As of Thursday, September 19, 2013
The 9th U.S. Circuit Court of Appeals has thrown out the sentence of a Dufur man convicted of child pornography charges because statements he made in treatment were used against him in a federal court.
Prosecutors will now have to seek a new sentence to replace the 20 years handed down to Richard R. Bahr Jr. down by U.S. District Court Judge Anna Brown in 2010. Bahr was convicted of possessing more than 600 images of sexual abuse of minors and Brown determined the amount of time he would spend behind bars on admissions made during treatment.
Bahr was on post-prison supervision when the child pornography charges were brought against him. Wasco County District Attorney Eric Nisley obtained a conviction against him in August 2003 for third-degree rape.
After being released from prison in July of 2008, Bahr was required to take a “full disclosure” polygraph test as part of the 36 months he would be monitored by parole officers. During the test he revealed multiple sexual encounters with minors. In a workbook used as part of his treatment, he wrote that he had sexually abused 18 children.
Federal prosecutors became involved in the case because Bahr’s crimes involving the computer crossed legal, geographical, and jurisdictional boundaries.
In determining his sentence on the child-pornography charges, Brown used the admissions Bahr made in treatment to help determine the amount of time he would be incarcerated. The appeal court ruled that was unconstitutional.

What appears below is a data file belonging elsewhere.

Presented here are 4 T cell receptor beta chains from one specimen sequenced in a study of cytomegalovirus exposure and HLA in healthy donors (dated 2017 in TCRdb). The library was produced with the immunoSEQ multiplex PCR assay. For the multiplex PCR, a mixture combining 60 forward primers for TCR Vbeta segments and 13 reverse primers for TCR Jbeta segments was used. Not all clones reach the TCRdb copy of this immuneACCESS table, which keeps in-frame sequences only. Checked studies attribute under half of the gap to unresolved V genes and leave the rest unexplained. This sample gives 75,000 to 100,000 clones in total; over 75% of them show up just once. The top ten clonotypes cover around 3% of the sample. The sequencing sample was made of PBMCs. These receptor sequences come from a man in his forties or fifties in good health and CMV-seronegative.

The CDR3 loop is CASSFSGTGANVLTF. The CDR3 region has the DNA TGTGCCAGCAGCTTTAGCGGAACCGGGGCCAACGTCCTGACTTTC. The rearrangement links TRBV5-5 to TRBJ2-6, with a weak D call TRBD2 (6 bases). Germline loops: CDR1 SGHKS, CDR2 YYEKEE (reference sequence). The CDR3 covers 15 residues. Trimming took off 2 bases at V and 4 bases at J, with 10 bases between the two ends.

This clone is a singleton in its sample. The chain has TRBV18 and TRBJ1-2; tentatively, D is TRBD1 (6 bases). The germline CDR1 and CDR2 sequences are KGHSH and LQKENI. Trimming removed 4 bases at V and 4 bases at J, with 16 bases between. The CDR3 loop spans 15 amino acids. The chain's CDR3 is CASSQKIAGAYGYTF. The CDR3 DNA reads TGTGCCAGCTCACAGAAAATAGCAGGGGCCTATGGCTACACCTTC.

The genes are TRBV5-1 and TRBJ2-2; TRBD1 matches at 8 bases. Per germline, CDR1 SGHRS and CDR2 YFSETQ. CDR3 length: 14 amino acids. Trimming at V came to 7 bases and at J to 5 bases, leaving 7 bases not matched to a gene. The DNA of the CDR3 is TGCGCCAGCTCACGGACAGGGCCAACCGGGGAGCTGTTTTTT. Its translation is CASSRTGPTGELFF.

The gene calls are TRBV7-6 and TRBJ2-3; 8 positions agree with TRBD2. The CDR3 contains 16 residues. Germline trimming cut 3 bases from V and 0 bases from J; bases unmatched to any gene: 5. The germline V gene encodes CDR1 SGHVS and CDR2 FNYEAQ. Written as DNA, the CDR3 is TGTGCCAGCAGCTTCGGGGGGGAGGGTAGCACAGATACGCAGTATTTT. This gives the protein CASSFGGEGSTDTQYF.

“We make clear now that the use of unconstitutionally compelled statements to determine a sentence in a later, unrelated criminal proceeding is unconstitutional,” Judge Alfred T. Goodwin wrote in the court of appeals opinion. “The Supreme Court has recognized that the Fifth Amendment’s protections (against self-incrimination) extend to the sentencing phase of a criminal case.”
During the sentencing hearing, prosecutors also called Bahr’s mother, who testified that he had confessed sexual misconduct to her in the past.
“I agree with the principle that no person should be compelled to give testimony against himself and I have declined to prosecute cases where a person was ordered as part of their probation to disclose similar types of things,” said Nisley of the court ruling. “I’m not saying I completely agree with the entire ruling but if that’s the rule, then that’s the rule and we’ll follow it.”
He said federal prosecutors could appeal the ruling to the U.S Supreme Court but, whether or not they take that action, Bahr will have to be re-sentenced because he has been convicted of a crime.
In 2011, the Supreme Court reversed or vacated 19 of the 26 decisions it looked at from the 9th Circuit, issuing especially to the court’s handling of cases involving prisoners’ rights and death row reprieves, according to the Los Angeles Times.
The 9th Circuit is based in San Francisco and considered the most liberal court in the land by multiple media sources. Although the proportion of reversals for 2011 was relatively in line with past years and the other 19 appellate circuits in the U.S., the 9th Circuit was often out of step even with the high court’s liberal justices, who joined with conservatives in 12 unanimous rulings.
In their reversals, the justices often expressed impatience with what they saw as stubborn refusal by the lower court to follow Supreme Court precedent. One of the these cases involved the 9th Circuit striking the conviction of a Sacramento rapist who claimed racial bias during jury selection in a case involving a 72-year-old female victim.